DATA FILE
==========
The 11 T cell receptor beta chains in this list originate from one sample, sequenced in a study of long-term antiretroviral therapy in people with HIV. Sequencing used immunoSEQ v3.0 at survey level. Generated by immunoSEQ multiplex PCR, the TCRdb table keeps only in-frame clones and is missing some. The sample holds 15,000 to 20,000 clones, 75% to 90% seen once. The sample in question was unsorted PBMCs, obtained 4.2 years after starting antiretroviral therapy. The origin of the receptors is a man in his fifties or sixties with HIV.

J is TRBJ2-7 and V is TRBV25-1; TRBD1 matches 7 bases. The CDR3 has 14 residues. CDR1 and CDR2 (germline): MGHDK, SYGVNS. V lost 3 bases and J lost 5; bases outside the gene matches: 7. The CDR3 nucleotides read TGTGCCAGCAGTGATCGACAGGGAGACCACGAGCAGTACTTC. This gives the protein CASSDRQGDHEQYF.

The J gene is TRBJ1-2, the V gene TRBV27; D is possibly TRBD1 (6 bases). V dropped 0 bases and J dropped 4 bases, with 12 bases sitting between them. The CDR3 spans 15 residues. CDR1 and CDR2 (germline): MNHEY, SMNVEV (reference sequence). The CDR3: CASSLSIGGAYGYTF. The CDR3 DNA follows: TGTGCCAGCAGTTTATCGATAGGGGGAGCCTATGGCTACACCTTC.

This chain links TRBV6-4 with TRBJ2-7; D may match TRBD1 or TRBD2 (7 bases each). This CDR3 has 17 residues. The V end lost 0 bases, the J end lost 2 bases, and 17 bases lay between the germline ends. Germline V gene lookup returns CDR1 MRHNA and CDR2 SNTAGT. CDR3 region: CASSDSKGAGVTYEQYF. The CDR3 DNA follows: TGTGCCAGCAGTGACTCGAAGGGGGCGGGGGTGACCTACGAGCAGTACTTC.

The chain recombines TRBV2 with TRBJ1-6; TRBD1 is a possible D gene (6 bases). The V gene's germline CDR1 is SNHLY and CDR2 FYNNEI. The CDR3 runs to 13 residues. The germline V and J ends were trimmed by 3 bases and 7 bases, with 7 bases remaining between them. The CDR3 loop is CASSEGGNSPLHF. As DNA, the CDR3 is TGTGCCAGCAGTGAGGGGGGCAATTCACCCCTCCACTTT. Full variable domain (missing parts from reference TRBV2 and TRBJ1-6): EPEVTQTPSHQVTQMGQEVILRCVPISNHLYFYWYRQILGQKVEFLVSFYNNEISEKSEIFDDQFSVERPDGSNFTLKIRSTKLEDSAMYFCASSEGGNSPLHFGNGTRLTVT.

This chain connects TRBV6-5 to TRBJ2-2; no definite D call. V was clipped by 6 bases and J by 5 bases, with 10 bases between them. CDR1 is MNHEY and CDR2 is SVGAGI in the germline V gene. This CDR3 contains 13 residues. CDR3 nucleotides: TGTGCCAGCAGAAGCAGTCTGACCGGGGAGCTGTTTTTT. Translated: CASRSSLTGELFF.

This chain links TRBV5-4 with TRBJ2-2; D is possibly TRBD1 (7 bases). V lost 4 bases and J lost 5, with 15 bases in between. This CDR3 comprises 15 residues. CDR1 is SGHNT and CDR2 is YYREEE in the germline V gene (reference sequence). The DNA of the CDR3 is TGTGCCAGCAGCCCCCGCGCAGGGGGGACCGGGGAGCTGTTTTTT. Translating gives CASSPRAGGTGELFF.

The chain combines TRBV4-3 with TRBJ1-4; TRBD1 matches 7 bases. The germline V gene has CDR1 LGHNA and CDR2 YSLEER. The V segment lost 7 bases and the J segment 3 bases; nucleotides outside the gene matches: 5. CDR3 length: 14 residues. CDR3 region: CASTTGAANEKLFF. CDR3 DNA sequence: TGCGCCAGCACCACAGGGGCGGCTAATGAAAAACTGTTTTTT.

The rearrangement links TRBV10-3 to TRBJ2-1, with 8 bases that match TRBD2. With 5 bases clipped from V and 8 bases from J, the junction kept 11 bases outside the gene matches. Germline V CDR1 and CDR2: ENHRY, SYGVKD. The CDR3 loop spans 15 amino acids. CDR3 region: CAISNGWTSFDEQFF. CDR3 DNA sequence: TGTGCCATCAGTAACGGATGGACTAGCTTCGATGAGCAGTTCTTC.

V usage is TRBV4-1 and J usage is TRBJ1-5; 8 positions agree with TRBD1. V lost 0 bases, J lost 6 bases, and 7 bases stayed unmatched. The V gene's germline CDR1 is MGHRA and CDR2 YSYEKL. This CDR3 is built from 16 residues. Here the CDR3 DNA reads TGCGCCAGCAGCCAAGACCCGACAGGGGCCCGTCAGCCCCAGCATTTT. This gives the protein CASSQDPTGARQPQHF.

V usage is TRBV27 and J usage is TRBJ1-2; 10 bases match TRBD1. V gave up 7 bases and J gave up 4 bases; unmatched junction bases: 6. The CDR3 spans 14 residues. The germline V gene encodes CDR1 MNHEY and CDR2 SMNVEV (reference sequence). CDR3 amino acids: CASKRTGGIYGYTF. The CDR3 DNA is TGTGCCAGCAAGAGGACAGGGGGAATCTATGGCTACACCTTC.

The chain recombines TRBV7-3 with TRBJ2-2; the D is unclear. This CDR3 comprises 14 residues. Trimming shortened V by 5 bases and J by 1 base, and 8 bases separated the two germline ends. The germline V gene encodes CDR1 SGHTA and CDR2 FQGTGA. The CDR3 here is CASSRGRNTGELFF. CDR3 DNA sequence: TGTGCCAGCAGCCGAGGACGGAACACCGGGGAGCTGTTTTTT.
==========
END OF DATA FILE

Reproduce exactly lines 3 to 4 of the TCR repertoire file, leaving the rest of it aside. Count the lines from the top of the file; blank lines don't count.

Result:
The J gene is TRBJ1-2, the V gene TRBV27; D is possibly TRBD1 (6 bases). V dropped 0 bases and J dropped 4 bases, with 12 bases sitting between them. The CDR3 spans 15 residues. CDR1 and CDR2 (germline): MNHEY, SMNVEV (reference sequence). The CDR3: CASSLSIGGAYGYTF. The CDR3 DNA follows: TGTGCCAGCAGTTTATCGATAGGGGGAGCCTATGGCTACACCTTC.

This chain links TRBV6-4 with TRBJ2-7; D may match TRBD1 or TRBD2 (7 bases each). This CDR3 has 17 residues. The V end lost 0 bases, the J end lost 2 bases, and 17 bases lay between the germline ends. Germline V gene lookup returns CDR1 MRHNA and CDR2 SNTAGT. CDR3 region: CASSDSKGAGVTYEQYF. The CDR3 DNA follows: TGTGCCAGCAGTGACTCGAAGGGGGCGGGGGTGACCTACGAGCAGTACTTC.